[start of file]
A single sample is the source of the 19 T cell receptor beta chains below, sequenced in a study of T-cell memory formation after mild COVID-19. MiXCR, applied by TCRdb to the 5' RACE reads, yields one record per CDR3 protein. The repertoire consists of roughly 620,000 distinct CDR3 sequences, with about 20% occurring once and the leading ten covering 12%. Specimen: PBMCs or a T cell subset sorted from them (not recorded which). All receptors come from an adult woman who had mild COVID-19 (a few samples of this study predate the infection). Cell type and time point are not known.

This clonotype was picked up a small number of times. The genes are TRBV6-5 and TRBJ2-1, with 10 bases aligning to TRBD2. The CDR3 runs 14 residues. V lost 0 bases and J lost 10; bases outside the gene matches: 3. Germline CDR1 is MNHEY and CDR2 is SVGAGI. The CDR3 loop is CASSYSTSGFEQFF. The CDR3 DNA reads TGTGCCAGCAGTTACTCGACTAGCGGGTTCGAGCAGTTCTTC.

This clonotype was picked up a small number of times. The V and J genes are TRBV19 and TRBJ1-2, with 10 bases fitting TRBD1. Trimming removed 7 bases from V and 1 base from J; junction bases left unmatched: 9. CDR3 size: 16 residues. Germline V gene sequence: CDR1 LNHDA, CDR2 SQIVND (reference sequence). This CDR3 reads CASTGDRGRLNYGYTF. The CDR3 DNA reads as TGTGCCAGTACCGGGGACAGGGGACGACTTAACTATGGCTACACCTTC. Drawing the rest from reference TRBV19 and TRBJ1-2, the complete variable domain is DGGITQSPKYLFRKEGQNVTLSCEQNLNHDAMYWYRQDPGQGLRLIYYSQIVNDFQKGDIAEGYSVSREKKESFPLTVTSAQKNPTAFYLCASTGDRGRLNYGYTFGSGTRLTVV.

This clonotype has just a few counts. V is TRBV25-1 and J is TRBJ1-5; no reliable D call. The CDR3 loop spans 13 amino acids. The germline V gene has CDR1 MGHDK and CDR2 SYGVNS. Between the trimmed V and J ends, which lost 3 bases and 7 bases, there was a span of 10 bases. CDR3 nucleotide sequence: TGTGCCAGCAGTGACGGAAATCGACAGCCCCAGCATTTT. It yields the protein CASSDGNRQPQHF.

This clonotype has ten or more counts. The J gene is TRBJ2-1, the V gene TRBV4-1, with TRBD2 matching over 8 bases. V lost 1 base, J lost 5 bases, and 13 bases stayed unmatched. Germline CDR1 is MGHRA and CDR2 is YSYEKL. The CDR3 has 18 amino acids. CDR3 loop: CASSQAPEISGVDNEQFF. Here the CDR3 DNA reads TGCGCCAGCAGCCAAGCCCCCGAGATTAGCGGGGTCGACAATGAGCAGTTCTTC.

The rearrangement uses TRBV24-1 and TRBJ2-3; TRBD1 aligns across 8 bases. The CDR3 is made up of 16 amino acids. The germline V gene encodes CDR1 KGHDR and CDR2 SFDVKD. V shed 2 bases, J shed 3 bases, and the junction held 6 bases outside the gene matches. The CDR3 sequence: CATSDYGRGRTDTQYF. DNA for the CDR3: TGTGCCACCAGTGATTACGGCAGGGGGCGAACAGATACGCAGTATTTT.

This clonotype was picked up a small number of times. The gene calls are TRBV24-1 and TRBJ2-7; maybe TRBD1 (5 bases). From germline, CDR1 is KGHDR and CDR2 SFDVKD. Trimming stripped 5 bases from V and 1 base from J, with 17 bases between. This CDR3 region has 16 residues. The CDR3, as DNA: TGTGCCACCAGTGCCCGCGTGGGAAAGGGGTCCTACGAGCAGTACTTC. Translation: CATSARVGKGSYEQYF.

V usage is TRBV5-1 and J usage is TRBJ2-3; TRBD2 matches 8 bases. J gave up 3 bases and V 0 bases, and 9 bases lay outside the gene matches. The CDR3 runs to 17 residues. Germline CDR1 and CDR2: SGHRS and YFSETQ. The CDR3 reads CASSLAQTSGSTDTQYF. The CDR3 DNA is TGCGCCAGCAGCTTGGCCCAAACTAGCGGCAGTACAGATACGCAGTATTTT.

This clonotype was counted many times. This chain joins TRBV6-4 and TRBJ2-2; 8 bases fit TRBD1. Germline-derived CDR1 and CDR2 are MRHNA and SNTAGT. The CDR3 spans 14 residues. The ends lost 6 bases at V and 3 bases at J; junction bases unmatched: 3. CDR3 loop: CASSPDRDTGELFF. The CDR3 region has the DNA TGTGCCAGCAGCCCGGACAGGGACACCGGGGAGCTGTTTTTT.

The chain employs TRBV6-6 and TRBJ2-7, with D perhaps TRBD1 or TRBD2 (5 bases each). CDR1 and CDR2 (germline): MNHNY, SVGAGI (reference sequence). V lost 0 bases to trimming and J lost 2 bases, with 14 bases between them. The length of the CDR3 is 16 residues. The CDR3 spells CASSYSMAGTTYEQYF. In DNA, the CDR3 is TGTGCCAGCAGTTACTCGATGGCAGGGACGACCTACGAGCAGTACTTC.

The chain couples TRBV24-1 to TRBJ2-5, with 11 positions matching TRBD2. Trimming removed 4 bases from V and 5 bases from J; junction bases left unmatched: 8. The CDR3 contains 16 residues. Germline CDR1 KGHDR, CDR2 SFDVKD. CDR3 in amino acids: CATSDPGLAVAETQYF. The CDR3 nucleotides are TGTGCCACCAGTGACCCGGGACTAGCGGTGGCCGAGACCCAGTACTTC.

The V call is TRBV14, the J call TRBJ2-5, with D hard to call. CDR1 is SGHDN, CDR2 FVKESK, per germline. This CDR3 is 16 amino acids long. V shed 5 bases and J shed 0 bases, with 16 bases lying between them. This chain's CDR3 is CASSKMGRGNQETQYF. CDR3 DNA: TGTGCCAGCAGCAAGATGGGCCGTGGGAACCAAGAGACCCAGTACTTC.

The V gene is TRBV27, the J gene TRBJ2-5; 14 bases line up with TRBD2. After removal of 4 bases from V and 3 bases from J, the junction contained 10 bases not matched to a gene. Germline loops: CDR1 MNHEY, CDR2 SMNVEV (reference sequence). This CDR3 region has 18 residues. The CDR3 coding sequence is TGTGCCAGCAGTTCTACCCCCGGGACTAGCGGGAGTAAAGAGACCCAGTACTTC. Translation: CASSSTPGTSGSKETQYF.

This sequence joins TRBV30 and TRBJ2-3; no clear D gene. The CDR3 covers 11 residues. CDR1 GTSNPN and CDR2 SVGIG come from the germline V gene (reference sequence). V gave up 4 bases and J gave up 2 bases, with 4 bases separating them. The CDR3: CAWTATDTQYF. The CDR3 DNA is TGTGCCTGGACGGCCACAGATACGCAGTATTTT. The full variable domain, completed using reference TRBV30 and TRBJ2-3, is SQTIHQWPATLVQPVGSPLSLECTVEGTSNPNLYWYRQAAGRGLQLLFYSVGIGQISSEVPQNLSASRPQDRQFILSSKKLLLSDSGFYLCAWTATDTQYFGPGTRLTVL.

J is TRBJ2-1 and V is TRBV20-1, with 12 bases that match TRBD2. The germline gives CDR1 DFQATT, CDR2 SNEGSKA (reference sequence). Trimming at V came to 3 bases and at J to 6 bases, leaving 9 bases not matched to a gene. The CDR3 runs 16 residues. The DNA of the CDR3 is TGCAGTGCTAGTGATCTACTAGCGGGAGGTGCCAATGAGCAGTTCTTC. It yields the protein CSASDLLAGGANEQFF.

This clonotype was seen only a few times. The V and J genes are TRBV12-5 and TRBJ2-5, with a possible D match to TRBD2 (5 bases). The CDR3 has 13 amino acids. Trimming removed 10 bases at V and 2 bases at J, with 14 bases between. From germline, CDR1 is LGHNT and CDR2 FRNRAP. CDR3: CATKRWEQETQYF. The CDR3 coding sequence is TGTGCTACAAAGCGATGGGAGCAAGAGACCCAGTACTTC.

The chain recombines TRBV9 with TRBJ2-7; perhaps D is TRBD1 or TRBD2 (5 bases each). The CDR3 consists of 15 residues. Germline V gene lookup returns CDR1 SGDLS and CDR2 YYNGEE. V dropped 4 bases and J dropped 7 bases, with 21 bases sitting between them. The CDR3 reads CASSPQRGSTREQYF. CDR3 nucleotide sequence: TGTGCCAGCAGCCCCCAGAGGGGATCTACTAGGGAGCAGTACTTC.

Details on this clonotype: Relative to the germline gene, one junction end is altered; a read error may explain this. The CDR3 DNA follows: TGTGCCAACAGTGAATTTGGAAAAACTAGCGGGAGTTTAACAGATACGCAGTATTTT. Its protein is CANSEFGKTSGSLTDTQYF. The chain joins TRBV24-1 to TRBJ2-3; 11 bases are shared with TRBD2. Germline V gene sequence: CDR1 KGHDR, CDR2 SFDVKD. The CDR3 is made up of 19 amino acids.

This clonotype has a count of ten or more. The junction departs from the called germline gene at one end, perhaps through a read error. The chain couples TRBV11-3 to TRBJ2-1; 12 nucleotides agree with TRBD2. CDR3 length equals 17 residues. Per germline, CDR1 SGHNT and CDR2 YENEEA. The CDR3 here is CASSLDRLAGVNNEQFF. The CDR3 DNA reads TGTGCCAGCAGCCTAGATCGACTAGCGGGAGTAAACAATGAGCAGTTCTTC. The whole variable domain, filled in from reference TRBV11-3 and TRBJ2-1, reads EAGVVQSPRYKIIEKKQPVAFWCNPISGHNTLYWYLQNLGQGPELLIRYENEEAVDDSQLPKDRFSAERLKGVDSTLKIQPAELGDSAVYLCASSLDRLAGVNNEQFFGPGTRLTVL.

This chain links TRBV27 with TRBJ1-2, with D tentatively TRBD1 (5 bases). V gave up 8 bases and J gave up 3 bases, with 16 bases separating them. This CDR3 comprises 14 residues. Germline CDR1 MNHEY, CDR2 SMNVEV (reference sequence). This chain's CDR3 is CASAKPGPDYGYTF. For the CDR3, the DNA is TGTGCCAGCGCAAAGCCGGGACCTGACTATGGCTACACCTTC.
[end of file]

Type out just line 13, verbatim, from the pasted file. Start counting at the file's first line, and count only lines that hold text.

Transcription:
The V gene is TRBV27, the J gene TRBJ2-5; 14 bases line up with TRBD2. After removal of 4 bases from V and 3 bases from J, the junction contained 10 bases not matched to a gene. Germline loops: CDR1 MNHEY, CDR2 SMNVEV (reference sequence). This CDR3 region has 18 residues. The CDR3 coding sequence is TGTGCCAGCAGTTCTACCCCCGGGACTAGCGGGAGTAAAGAGACCCAGTACTTC. Translation: CASSSTPGTSGSKETQYF.